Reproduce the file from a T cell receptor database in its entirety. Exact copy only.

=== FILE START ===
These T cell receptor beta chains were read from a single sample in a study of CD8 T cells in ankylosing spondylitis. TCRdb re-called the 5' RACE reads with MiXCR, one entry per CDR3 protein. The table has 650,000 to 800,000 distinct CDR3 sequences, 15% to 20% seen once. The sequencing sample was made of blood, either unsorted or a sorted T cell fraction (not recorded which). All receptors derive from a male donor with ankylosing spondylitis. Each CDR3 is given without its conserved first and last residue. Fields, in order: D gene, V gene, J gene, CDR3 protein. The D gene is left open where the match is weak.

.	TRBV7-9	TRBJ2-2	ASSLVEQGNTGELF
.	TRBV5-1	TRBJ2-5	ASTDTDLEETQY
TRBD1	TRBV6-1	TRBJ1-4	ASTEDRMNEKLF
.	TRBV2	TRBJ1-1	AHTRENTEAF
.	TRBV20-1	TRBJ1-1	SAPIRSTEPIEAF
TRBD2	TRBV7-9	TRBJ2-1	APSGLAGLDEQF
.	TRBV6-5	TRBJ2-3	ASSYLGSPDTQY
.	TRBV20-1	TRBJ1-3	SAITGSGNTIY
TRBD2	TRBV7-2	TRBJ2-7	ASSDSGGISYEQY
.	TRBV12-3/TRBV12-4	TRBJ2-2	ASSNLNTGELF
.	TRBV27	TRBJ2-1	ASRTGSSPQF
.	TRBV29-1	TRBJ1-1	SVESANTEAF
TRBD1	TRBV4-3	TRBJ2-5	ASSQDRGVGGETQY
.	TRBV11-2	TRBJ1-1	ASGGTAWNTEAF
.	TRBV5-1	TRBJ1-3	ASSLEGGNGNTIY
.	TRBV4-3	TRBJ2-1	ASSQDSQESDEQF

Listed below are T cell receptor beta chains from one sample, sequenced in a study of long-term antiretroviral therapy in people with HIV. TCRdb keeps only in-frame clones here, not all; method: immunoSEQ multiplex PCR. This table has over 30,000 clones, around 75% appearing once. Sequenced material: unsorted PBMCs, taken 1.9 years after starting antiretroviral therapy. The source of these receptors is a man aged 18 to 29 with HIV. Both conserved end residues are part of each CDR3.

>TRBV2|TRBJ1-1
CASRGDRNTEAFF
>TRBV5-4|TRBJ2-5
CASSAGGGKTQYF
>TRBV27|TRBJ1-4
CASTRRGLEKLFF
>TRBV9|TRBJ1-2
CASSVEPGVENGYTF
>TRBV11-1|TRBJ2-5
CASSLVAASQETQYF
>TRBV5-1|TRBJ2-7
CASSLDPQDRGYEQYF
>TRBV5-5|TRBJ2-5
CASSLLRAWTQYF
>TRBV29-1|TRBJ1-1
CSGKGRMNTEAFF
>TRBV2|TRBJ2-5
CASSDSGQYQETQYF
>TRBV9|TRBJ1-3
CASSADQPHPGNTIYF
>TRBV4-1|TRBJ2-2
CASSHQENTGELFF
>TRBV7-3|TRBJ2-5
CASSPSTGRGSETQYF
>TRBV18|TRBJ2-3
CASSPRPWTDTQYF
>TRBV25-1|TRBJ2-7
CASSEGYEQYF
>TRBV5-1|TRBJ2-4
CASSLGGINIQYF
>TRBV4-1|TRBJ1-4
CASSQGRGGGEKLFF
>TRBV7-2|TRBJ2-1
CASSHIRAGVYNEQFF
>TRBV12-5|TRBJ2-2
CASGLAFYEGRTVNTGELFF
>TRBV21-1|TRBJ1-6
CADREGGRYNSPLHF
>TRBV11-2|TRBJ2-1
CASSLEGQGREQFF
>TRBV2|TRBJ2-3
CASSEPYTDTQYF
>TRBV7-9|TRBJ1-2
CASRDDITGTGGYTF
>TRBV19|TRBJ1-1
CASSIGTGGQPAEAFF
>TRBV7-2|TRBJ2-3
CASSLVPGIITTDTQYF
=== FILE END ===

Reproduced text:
These T cell receptor beta chains were read from a single sample in a study of CD8 T cells in ankylosing spondylitis. TCRdb re-called the 5' RACE reads with MiXCR, one entry per CDR3 protein. The table has 650,000 to 800,000 distinct CDR3 sequences, 15% to 20% seen once. The sequencing sample was made of blood, either unsorted or a sorted T cell fraction (not recorded which). All receptors derive from a male donor with ankylosing spondylitis. Each CDR3 is given without its conserved first and last residue. Fields, in order: D gene, V gene, J gene, CDR3 protein. The D gene is left open where the match is weak.

.	TRBV7-9	TRBJ2-2	ASSLVEQGNTGELF
.	TRBV5-1	TRBJ2-5	ASTDTDLEETQY
TRBD1	TRBV6-1	TRBJ1-4	ASTEDRMNEKLF
.	TRBV2	TRBJ1-1	AHTRENTEAF
.	TRBV20-1	TRBJ1-1	SAPIRSTEPIEAF
TRBD2	TRBV7-9	TRBJ2-1	APSGLAGLDEQF
.	TRBV6-5	TRBJ2-3	ASSYLGSPDTQY
.	TRBV20-1	TRBJ1-3	SAITGSGNTIY
TRBD2	TRBV7-2	TRBJ2-7	ASSDSGGISYEQY
.	TRBV12-3/TRBV12-4	TRBJ2-2	ASSNLNTGELF
.	TRBV27	TRBJ2-1	ASRTGSSPQF
.	TRBV29-1	TRBJ1-1	SVESANTEAF
TRBD1	TRBV4-3	TRBJ2-5	ASSQDRGVGGETQY
.	TRBV11-2	TRBJ1-1	ASGGTAWNTEAF
.	TRBV5-1	TRBJ1-3	ASSLEGGNGNTIY
.	TRBV4-3	TRBJ2-1	ASSQDSQESDEQF

Listed below are T cell receptor beta chains from one sample, sequenced in a study of long-term antiretroviral therapy in people with HIV. TCRdb keeps only in-frame clones here, not all; method: immunoSEQ multiplex PCR. This table has over 30,000 clones, around 75% appearing once. Sequenced material: unsorted PBMCs, taken 1.9 years after starting antiretroviral therapy. The source of these receptors is a man aged 18 to 29 with HIV. Both conserved end residues are part of each CDR3.

>TRBV2|TRBJ1-1
CASRGDRNTEAFF
>TRBV5-4|TRBJ2-5
CASSAGGGKTQYF
>TRBV27|TRBJ1-4
CASTRRGLEKLFF
>TRBV9|TRBJ1-2
CASSVEPGVENGYTF
>TRBV11-1|TRBJ2-5
CASSLVAASQETQYF
>TRBV5-1|TRBJ2-7
CASSLDPQDRGYEQYF
>TRBV5-5|TRBJ2-5
CASSLLRAWTQYF
>TRBV29-1|TRBJ1-1
CSGKGRMNTEAFF
>TRBV2|TRBJ2-5
CASSDSGQYQETQYF
>TRBV9|TRBJ1-3
CASSADQPHPGNTIYF
>TRBV4-1|TRBJ2-2
CASSHQENTGELFF
>TRBV7-3|TRBJ2-5
CASSPSTGRGSETQYF
>TRBV18|TRBJ2-3
CASSPRPWTDTQYF
>TRBV25-1|TRBJ2-7
CASSEGYEQYF
>TRBV5-1|TRBJ2-4
CASSLGGINIQYF
>TRBV4-1|TRBJ1-4
CASSQGRGGGEKLFF
>TRBV7-2|TRBJ2-1
CASSHIRAGVYNEQFF
>TRBV12-5|TRBJ2-2
CASGLAFYEGRTVNTGELFF
>TRBV21-1|TRBJ1-6
CADREGGRYNSPLHF
>TRBV11-2|TRBJ2-1
CASSLEGQGREQFF
>TRBV2|TRBJ2-3
CASSEPYTDTQYF
>TRBV7-9|TRBJ1-2
CASRDDITGTGGYTF
>TRBV19|TRBJ1-1
CASSIGTGGQPAEAFF
>TRBV7-2|TRBJ2-3
CASSLVPGIITTDTQYF